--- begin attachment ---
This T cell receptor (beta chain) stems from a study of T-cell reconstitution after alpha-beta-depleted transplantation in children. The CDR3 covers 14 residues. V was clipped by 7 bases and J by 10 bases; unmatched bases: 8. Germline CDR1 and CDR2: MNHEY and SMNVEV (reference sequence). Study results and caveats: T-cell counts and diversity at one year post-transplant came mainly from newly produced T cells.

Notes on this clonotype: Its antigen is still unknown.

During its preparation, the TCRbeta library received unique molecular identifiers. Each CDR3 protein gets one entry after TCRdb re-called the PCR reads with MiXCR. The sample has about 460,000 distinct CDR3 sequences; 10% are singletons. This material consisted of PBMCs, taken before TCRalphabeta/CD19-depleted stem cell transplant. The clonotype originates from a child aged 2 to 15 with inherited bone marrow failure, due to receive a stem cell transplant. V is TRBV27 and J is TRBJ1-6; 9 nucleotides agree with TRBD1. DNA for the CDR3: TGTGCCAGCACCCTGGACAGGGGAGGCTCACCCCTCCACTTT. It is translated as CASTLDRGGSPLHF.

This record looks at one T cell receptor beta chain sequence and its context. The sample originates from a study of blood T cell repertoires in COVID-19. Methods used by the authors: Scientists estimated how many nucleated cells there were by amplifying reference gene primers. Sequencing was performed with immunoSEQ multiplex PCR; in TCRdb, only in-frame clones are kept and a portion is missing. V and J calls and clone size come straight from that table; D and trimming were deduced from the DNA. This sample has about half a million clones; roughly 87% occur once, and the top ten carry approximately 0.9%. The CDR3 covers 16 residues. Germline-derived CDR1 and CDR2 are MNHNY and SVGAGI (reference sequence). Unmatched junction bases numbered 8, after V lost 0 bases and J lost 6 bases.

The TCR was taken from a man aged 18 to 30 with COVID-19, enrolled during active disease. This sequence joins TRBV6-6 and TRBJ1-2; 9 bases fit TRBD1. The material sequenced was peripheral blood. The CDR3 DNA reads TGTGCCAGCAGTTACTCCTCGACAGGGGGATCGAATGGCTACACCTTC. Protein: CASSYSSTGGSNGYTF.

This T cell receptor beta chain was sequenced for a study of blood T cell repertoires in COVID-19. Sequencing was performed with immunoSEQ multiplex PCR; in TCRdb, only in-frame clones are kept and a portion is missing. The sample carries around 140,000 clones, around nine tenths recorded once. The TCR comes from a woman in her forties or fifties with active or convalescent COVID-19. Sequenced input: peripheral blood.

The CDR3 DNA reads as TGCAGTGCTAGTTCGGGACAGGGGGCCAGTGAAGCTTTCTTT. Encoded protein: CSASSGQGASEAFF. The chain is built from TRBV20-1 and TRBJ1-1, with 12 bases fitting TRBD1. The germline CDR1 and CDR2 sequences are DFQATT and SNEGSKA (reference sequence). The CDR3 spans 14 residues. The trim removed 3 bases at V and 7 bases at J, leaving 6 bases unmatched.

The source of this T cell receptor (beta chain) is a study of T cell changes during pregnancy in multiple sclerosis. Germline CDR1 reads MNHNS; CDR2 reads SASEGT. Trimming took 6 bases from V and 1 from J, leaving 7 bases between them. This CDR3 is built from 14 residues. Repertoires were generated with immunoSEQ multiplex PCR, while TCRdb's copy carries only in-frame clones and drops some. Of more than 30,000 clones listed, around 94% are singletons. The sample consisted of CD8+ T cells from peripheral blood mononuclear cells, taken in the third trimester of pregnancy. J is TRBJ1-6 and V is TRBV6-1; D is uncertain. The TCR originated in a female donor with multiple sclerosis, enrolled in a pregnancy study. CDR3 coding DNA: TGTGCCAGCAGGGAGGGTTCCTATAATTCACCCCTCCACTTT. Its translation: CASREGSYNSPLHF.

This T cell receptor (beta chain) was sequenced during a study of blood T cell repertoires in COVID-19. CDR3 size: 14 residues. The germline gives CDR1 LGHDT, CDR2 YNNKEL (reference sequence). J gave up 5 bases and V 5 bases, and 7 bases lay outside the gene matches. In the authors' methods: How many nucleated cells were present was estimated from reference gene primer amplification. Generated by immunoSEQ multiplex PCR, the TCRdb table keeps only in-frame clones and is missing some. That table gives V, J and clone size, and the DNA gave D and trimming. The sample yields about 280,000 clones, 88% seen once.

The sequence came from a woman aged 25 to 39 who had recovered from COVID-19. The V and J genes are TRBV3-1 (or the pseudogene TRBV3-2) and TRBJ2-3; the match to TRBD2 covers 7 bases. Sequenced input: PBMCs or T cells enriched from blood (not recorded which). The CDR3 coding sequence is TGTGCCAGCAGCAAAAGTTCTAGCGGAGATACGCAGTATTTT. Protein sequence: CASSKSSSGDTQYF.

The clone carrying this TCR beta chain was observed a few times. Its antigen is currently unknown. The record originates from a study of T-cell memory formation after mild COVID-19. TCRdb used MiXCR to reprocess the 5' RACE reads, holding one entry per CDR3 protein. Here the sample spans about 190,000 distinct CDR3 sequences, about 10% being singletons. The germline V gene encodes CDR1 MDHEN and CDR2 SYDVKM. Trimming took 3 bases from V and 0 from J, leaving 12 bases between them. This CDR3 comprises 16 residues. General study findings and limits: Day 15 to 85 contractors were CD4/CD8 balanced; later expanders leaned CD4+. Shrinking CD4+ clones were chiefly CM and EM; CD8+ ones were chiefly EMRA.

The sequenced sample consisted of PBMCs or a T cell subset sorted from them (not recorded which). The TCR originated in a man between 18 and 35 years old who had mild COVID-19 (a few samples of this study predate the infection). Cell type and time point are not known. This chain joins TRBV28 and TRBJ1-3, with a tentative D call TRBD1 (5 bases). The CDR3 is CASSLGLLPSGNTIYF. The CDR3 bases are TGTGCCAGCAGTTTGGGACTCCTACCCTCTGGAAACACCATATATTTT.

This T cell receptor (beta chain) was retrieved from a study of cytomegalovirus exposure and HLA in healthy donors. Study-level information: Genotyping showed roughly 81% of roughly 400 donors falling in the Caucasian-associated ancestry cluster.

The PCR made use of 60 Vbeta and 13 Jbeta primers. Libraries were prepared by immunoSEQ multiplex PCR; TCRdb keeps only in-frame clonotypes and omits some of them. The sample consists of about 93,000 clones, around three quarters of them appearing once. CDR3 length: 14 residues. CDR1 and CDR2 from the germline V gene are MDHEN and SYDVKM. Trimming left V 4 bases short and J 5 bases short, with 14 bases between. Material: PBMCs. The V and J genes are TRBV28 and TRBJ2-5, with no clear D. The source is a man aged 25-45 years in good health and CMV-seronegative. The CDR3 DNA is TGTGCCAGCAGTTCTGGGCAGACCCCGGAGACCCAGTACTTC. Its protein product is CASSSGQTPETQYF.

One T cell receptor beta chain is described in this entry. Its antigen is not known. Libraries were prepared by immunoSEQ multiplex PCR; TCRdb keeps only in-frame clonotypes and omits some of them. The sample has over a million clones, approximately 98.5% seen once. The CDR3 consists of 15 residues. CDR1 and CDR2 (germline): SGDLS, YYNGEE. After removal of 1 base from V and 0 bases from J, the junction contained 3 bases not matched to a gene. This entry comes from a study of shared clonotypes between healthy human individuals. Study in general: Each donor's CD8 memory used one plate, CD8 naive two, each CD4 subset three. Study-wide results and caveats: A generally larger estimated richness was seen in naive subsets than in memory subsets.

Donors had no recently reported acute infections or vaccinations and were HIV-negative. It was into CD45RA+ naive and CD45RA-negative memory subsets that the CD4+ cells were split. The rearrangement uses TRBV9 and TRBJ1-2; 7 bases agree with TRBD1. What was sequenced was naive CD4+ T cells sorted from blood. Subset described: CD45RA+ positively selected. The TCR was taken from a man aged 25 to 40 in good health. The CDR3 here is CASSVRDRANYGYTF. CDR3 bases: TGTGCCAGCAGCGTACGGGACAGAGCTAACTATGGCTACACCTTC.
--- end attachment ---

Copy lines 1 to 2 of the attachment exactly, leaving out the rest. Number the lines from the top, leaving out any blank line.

This T cell receptor (beta chain) stems from a study of T-cell reconstitution after alpha-beta-depleted transplantation in children. The CDR3 covers 14 residues. V was clipped by 7 bases and J by 10 bases; unmatched bases: 8. Germline CDR1 and CDR2: MNHEY and SMNVEV (reference sequence). Study results and caveats: T-cell counts and diversity at one year post-transplant came mainly from newly produced T cells.

Notes on this clonotype: Its antigen is still unknown.